Bloodline Varna: As people readily gave away the traditions and wisdom of religion, Varna system became an exploitatory tool. I am astonished at the modern Indian society that bears different standards to a couple of classification systems having the same base - WORK. We all accept being called engineers, lawyers, doctors, accountants etc. based on our work, but never accept being called a Shudra if we are from the service industry. Varna is totally flexible in this regard, hence a human being can be classified in different Varnas at different time - based on his Karma. I will provide two examples to this fact:
1. Sage Ved Vyasa was born in a Shudra household. However, due to his deeds, he was later considered a Brahmin.
2. Similarly, Chandragupta Maurya, the great king, was born as a Shudra. Kautilya(being a Brahmin) accepted him as a disciple and promised to make him the Emperor of India. Hence, Maurya was a brahmin while he was being trained by the Kautilya - as he performed the duties of Bhiksha and Diksha that define a Brahmin. Subsequently, he can be classified as a Kshatriya when he fought for India and became the Emperor.

                    We can conclude that children who are not performing any duties can't be classified under the Varna system. Futhermore, the son of a Brahmin is not a Brahmin until he performs his Panthic duties (Dharma). These examples can be used as set standards to evaluate whether we are religious or not. Clearly, Indian Culture is dead and what is prevalent in our society is a rotten corpse. There is a dire need to revive the beauty of our culture and religions. Acceptance is key to this issue.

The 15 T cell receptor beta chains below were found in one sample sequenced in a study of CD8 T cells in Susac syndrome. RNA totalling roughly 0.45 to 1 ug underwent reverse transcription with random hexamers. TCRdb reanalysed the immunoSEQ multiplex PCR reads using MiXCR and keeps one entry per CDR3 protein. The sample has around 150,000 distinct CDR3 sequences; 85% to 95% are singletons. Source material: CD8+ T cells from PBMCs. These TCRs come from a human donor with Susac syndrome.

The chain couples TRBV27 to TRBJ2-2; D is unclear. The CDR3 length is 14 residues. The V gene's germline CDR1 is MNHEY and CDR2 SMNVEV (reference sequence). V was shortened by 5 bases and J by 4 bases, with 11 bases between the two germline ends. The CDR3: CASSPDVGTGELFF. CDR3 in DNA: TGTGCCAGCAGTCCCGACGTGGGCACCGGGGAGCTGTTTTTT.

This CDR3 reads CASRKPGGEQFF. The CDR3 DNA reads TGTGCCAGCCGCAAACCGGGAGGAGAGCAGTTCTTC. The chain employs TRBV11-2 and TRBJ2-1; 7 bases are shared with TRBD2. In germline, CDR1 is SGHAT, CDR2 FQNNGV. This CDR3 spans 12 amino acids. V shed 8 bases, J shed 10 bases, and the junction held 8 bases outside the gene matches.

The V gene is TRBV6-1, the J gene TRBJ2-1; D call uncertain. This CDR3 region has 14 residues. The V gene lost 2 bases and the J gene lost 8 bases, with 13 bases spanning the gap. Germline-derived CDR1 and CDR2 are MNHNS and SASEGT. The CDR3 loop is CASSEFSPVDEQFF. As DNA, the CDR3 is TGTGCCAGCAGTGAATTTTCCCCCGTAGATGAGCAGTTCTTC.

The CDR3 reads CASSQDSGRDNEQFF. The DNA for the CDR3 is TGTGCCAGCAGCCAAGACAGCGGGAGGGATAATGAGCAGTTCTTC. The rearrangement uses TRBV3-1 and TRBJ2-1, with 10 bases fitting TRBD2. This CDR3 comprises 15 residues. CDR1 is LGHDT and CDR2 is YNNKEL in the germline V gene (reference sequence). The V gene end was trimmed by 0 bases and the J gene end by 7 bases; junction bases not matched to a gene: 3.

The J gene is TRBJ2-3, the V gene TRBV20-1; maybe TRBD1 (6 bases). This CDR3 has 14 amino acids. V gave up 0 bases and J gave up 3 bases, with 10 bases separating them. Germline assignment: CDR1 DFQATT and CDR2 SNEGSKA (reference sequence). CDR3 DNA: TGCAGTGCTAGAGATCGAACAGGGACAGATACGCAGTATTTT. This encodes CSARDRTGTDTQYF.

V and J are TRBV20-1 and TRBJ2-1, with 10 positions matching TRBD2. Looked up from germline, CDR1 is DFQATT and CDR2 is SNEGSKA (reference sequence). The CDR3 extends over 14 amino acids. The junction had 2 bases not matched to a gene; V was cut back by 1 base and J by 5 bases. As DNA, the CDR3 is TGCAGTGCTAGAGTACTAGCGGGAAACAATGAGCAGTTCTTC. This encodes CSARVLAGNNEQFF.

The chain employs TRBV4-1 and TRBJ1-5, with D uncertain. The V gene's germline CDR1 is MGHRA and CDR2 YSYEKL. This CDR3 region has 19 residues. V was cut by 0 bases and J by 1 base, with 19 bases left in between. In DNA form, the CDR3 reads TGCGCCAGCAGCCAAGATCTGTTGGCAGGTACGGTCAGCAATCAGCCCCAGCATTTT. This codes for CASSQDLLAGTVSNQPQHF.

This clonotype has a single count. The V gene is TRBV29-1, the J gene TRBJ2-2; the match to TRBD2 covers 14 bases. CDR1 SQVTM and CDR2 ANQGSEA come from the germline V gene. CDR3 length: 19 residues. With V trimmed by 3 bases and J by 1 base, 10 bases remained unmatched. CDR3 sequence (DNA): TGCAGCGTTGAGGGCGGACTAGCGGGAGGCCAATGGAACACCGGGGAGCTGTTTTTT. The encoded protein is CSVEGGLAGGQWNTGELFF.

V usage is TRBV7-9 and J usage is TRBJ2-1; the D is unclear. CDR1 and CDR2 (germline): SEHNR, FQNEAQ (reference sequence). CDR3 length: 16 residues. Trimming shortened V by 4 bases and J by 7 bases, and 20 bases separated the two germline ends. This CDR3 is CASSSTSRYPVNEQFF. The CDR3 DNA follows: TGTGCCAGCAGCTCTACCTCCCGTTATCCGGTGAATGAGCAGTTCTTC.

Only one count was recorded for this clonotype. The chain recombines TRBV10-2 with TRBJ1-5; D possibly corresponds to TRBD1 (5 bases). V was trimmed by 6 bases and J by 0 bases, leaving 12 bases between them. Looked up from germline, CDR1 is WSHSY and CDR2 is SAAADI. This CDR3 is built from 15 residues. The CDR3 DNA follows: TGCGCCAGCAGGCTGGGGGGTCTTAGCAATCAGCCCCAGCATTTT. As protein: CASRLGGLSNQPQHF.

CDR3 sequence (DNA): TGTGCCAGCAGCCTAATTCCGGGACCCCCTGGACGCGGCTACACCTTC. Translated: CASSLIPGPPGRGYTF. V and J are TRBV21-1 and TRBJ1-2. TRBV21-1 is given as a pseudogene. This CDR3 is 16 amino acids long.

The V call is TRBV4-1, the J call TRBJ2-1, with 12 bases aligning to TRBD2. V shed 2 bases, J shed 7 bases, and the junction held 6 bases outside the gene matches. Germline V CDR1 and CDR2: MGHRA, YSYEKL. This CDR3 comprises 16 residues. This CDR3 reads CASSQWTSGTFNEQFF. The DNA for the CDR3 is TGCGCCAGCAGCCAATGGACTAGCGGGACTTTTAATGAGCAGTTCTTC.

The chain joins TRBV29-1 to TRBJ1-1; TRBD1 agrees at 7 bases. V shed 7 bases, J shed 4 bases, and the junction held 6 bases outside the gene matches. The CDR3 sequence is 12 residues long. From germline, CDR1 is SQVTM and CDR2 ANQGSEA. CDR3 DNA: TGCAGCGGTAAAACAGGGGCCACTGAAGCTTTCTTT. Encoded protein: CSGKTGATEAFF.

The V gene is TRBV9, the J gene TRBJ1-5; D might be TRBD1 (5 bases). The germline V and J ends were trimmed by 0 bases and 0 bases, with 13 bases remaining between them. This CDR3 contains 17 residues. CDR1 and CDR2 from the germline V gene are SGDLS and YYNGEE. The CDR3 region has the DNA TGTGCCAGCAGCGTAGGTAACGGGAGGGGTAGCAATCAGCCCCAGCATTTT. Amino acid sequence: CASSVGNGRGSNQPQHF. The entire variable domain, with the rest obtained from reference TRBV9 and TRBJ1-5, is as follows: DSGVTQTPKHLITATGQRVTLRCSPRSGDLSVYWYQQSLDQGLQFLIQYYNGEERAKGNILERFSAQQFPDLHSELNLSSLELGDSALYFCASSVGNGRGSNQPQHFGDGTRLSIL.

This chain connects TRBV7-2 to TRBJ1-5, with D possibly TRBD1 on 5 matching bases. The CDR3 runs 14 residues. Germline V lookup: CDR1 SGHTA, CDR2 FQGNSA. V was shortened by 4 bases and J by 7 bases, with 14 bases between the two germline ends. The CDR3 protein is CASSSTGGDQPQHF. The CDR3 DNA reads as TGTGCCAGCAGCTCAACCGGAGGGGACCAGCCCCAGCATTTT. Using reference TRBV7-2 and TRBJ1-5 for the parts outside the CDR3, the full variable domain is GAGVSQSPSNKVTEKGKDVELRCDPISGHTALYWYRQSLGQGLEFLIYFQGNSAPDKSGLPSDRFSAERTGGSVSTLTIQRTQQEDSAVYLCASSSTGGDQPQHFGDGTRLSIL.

Ajit Singh said...

I absolutely believe in karma and Dharma and its wider meaning. I intend to follow it and ask for strength from god for the same.

But I beg to differ with the suggestion that culture is something that existed. I believe that culture is an ever evolving entity. Even the Vedic culture and its values were the product of the influences of Central Asian, Aryan, Indus and other societies and socio-economic structures that existed back then. The culture evolved, adapted, got misused(The varna system and discrimination) and is being redefined(affirmative action by means of reservations to do away with ill effects of varna system, social media, globalization and other influences) by today's societal norms. It is a continuous process. Calling it(our culture) dead or lost would be myopic as we possibly can't compare the two (The vedic culture and today's society) as there a huge time gap, enormous change in social parameters, structures and values.

However what could be done is to integrate those old values which are relevant in today's context. Our scriptures are a treasure trove of knowledge, a trove which needs to be responsibly utilized to bring common good keeping in mind our diversity, our different sensibilities and contemporary times.

A interesting read.
looking forward to more posts from you.

All the very best!!

Ajit Singh.

The Reader said...

Excellent post Ballu, particularly these small details about these historical figures are really astounding. I'm looking forward to your future posts.


Balwinder Singh Bhandechha said...

@ Mihir: Thank you. I will try my best to do better.

@ Ajit: I love to know that you do believe in Karma and Dharma ;). I tried to represent Karma the best I can, but please do let me know the wider meaning.